Table 3 shows the direct, indirect, and total effects for the relationship of the variables in the model to pain self-efficacy and quality of life. According to the results of this table, meaning of life (β = 0.11), social support (β = 0.16), spiritual well-being (β = 0.18), pain catastrophizing (β = − 0.37) and pain self-Efficacy (β = 0.12) have a significant (t > 1.96) direct effect in the variance of quality of life. Also, meaning of life (β = 0.12), social support (β = 0.18), spiritual well-being (β = 0.17), and pain catastrophizing (β = − 0.12) have a significant (t > 1.96) direct effect in the variance of pain self-efficacy.

Table 3 Path coefficients for direct, indirect and total effects between variables

According to the results of Table 3, the mediating role of pain self-efficacy in the relationship between meaning of life, social support, spiritual well-being, pain catastrophizing with quality of life is significant. Therefore, in addition to the direct effect of meaning of life, social support, spiritual well-being, pain catastrophizing on quality of life, their indirect effect was also confirmed by mediation alone of pain self-efficacy. Figure 1 shows the relationships obtained from path analysis with the standard parameter index and the t-value (in parentheses) on the paths.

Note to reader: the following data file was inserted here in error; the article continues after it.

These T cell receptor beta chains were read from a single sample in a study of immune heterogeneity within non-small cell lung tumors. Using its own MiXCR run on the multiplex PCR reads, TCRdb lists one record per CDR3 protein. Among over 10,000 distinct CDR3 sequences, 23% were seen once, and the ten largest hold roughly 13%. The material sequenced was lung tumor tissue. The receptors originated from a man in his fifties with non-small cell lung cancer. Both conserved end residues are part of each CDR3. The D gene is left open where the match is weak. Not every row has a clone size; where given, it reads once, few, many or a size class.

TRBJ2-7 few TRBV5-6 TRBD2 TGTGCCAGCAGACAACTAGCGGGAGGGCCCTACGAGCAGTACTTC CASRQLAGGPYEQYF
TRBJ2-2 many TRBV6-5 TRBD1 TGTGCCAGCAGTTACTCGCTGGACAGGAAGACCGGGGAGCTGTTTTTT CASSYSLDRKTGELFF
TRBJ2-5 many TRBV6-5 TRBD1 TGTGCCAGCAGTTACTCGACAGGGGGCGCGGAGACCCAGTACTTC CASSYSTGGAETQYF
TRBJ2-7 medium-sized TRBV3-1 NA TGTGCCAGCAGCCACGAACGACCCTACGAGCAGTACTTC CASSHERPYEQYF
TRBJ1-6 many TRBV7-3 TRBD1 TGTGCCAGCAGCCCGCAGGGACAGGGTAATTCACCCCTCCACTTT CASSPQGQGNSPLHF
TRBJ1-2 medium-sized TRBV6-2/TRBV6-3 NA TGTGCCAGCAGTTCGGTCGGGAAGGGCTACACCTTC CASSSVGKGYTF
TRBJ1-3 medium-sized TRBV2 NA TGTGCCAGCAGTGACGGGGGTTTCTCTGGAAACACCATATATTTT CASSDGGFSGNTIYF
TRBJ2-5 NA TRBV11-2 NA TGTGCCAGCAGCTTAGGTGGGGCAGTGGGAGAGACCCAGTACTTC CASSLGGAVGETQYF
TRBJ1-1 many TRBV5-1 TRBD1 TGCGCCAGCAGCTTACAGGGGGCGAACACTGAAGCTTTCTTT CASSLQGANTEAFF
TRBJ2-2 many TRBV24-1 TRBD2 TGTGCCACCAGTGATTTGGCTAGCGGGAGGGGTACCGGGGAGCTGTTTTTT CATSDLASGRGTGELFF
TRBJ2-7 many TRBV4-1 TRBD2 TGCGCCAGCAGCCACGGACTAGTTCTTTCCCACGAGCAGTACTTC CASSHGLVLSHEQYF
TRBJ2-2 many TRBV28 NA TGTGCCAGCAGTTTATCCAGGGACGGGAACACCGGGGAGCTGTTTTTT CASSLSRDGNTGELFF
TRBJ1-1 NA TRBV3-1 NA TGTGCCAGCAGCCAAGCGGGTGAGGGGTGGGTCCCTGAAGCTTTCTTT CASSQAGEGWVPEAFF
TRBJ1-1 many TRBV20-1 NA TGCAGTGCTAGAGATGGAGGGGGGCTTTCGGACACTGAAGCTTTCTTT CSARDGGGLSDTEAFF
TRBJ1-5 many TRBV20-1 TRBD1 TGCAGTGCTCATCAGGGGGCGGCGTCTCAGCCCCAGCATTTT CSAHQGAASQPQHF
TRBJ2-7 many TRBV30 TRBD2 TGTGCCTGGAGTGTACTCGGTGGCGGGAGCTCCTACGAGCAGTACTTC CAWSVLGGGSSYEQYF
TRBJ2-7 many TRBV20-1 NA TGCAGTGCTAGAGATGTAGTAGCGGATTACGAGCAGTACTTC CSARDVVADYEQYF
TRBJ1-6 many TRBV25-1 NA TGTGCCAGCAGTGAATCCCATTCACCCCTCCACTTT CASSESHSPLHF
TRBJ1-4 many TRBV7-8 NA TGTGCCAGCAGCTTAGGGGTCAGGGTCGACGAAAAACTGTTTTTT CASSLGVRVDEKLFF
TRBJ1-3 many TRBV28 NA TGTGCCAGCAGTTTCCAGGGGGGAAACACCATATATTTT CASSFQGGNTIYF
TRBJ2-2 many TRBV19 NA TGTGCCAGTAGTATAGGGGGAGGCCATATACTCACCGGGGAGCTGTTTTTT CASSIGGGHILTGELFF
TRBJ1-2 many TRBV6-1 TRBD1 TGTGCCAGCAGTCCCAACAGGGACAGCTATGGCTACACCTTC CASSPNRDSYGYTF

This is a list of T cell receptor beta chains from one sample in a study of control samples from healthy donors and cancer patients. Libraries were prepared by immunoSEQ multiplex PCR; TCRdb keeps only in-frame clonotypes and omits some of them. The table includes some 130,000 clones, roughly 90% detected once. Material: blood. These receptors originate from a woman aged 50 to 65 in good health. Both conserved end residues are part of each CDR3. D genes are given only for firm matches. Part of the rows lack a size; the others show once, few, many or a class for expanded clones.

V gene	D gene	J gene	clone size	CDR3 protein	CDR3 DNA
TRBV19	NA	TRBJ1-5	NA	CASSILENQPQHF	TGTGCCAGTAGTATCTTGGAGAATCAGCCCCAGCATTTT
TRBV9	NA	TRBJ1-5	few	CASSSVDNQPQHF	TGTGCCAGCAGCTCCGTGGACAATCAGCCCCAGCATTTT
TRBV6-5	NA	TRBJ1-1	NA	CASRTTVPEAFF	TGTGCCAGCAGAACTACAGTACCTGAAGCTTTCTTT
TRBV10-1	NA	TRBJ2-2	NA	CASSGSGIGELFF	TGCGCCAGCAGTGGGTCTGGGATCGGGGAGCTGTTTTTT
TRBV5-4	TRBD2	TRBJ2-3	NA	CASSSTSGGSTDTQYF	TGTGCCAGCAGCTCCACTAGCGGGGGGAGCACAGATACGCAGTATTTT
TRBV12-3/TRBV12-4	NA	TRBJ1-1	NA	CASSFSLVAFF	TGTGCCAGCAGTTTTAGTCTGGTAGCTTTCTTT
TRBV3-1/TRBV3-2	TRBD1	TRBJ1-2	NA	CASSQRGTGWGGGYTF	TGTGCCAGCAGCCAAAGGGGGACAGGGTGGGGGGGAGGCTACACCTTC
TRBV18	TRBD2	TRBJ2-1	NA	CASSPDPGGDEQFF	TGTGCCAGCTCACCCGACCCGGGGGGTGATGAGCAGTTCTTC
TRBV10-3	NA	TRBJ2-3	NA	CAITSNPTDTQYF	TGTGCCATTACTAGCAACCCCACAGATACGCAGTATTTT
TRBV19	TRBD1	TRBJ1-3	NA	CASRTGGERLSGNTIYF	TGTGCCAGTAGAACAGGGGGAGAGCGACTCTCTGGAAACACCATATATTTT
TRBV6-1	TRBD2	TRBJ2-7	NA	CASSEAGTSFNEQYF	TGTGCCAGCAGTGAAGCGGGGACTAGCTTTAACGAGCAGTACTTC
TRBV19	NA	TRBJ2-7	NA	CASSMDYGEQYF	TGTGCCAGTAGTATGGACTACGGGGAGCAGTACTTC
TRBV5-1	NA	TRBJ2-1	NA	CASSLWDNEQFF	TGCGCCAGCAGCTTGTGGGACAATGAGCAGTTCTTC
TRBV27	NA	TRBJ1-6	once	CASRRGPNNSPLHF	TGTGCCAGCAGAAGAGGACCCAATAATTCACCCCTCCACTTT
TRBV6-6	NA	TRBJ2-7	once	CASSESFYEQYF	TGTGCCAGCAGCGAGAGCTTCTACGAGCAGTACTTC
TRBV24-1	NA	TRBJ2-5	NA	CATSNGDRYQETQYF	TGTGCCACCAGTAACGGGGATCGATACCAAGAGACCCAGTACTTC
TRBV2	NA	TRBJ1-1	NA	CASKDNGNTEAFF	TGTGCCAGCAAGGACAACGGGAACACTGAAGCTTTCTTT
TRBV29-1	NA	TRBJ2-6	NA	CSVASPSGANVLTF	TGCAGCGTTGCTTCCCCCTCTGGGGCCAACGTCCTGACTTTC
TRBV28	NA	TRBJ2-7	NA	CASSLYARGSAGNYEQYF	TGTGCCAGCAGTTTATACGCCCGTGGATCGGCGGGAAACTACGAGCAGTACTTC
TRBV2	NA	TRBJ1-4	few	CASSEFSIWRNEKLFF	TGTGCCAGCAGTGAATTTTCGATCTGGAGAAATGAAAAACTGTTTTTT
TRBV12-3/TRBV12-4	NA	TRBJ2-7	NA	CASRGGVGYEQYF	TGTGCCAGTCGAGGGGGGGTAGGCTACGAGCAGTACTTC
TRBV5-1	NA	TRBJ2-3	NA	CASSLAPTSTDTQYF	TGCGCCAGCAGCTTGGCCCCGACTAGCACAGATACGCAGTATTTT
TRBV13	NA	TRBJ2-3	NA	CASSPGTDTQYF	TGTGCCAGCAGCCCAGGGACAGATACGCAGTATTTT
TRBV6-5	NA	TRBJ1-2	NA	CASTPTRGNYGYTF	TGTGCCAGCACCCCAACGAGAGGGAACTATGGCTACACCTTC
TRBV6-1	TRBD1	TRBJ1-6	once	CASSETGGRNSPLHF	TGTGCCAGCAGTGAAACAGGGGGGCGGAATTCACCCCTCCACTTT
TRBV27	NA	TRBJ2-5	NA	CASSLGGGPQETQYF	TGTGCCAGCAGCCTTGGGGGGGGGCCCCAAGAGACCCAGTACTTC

Fig. 1
figure 1

Standard estimate (and t-value) for relationship between variable

The goodness-of-fit indices reported in Table 4 show that the analyzed model has an excellent fit.

Table 4 The goodness of Fit Indices for the Models

Discussion and conclusion

The aim of this study was to explore the mediator role of pain self-efficacy in the relationship between meaning of life, perceived social support, spiritual well-being and pain catastrophizing with quality of life in migraine sufferers. Therefore, 300 patients with migraine were recruited and hypotheses were tested by using path analysis method.